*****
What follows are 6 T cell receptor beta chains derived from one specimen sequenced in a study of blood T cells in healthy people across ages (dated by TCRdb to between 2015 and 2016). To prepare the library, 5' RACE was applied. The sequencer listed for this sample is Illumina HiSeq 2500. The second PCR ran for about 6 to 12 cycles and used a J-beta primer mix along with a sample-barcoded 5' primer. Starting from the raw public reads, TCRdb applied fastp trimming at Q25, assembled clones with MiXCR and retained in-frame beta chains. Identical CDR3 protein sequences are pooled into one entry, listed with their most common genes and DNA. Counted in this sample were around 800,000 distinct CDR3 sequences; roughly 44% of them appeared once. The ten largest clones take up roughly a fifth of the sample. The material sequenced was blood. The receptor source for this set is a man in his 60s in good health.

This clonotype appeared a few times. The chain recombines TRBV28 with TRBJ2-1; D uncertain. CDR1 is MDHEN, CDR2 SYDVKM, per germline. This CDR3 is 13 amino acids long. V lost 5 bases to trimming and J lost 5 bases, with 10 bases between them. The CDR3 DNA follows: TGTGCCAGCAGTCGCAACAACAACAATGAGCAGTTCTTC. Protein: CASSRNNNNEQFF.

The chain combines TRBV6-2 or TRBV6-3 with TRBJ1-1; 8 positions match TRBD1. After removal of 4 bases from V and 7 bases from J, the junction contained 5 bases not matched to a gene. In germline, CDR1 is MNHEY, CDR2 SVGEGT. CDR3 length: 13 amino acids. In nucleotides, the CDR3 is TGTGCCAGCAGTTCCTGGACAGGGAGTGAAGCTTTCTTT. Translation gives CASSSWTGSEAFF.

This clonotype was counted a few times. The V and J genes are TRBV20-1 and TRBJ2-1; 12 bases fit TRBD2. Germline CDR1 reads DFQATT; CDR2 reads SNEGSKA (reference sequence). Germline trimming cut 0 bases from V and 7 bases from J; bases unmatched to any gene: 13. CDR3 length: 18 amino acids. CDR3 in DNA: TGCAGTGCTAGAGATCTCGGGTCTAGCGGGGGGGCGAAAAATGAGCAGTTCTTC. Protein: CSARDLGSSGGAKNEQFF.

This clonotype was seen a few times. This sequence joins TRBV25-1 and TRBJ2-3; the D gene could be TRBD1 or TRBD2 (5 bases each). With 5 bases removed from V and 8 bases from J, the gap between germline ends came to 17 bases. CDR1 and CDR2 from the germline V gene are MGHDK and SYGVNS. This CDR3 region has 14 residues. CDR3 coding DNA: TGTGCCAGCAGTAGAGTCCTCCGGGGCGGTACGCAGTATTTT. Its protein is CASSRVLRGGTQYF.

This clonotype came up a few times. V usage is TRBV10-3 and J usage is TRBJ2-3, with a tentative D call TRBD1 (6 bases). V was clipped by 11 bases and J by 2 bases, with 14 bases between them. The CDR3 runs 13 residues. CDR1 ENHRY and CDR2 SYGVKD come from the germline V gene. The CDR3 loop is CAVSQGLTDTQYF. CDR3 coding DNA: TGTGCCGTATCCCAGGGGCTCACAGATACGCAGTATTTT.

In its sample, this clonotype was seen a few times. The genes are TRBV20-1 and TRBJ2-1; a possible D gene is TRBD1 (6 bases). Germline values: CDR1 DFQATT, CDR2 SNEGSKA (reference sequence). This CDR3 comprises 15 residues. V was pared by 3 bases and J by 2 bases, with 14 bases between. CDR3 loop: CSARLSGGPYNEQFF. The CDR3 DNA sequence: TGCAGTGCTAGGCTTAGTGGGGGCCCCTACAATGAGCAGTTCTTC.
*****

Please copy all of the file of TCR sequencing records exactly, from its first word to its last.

What follows are 6 T cell receptor beta chains derived from one specimen sequenced in a study of blood T cells in healthy people across ages (dated by TCRdb to between 2015 and 2016). To prepare the library, 5' RACE was applied. The sequencer listed for this sample is Illumina HiSeq 2500. The second PCR ran for about 6 to 12 cycles and used a J-beta primer mix along with a sample-barcoded 5' primer. Starting from the raw public reads, TCRdb applied fastp trimming at Q25, assembled clones with MiXCR and retained in-frame beta chains. Identical CDR3 protein sequences are pooled into one entry, listed with their most common genes and DNA. Counted in this sample were around 800,000 distinct CDR3 sequences; roughly 44% of them appeared once. The ten largest clones take up roughly a fifth of the sample. The material sequenced was blood. The receptor source for this set is a man in his 60s in good health.

This clonotype appeared a few times. The chain recombines TRBV28 with TRBJ2-1; D uncertain. CDR1 is MDHEN, CDR2 SYDVKM, per germline. This CDR3 is 13 amino acids long. V lost 5 bases to trimming and J lost 5 bases, with 10 bases between them. The CDR3 DNA follows: TGTGCCAGCAGTCGCAACAACAACAATGAGCAGTTCTTC. Protein: CASSRNNNNEQFF.

The chain combines TRBV6-2 or TRBV6-3 with TRBJ1-1; 8 positions match TRBD1. After removal of 4 bases from V and 7 bases from J, the junction contained 5 bases not matched to a gene. In germline, CDR1 is MNHEY, CDR2 SVGEGT. CDR3 length: 13 amino acids. In nucleotides, the CDR3 is TGTGCCAGCAGTTCCTGGACAGGGAGTGAAGCTTTCTTT. Translation gives CASSSWTGSEAFF.

This clonotype was counted a few times. The V and J genes are TRBV20-1 and TRBJ2-1; 12 bases fit TRBD2. Germline CDR1 reads DFQATT; CDR2 reads SNEGSKA (reference sequence). Germline trimming cut 0 bases from V and 7 bases from J; bases unmatched to any gene: 13. CDR3 length: 18 amino acids. CDR3 in DNA: TGCAGTGCTAGAGATCTCGGGTCTAGCGGGGGGGCGAAAAATGAGCAGTTCTTC. Protein: CSARDLGSSGGAKNEQFF.

This clonotype was seen a few times. This sequence joins TRBV25-1 and TRBJ2-3; the D gene could be TRBD1 or TRBD2 (5 bases each). With 5 bases removed from V and 8 bases from J, the gap between germline ends came to 17 bases. CDR1 and CDR2 from the germline V gene are MGHDK and SYGVNS. This CDR3 region has 14 residues. CDR3 coding DNA: TGTGCCAGCAGTAGAGTCCTCCGGGGCGGTACGCAGTATTTT. Its protein is CASSRVLRGGTQYF.

This clonotype came up a few times. V usage is TRBV10-3 and J usage is TRBJ2-3, with a tentative D call TRBD1 (6 bases). V was clipped by 11 bases and J by 2 bases, with 14 bases between them. The CDR3 runs 13 residues. CDR1 ENHRY and CDR2 SYGVKD come from the germline V gene. The CDR3 loop is CAVSQGLTDTQYF. CDR3 coding DNA: TGTGCCGTATCCCAGGGGCTCACAGATACGCAGTATTTT.

In its sample, this clonotype was seen a few times. The genes are TRBV20-1 and TRBJ2-1; a possible D gene is TRBD1 (6 bases). Germline values: CDR1 DFQATT, CDR2 SNEGSKA (reference sequence). This CDR3 comprises 15 residues. V was pared by 3 bases and J by 2 bases, with 14 bases between. CDR3 loop: CSARLSGGPYNEQFF. The CDR3 DNA sequence: TGCAGTGCTAGGCTTAGTGGGGGCCCCTACAATGAGCAGTTCTTC.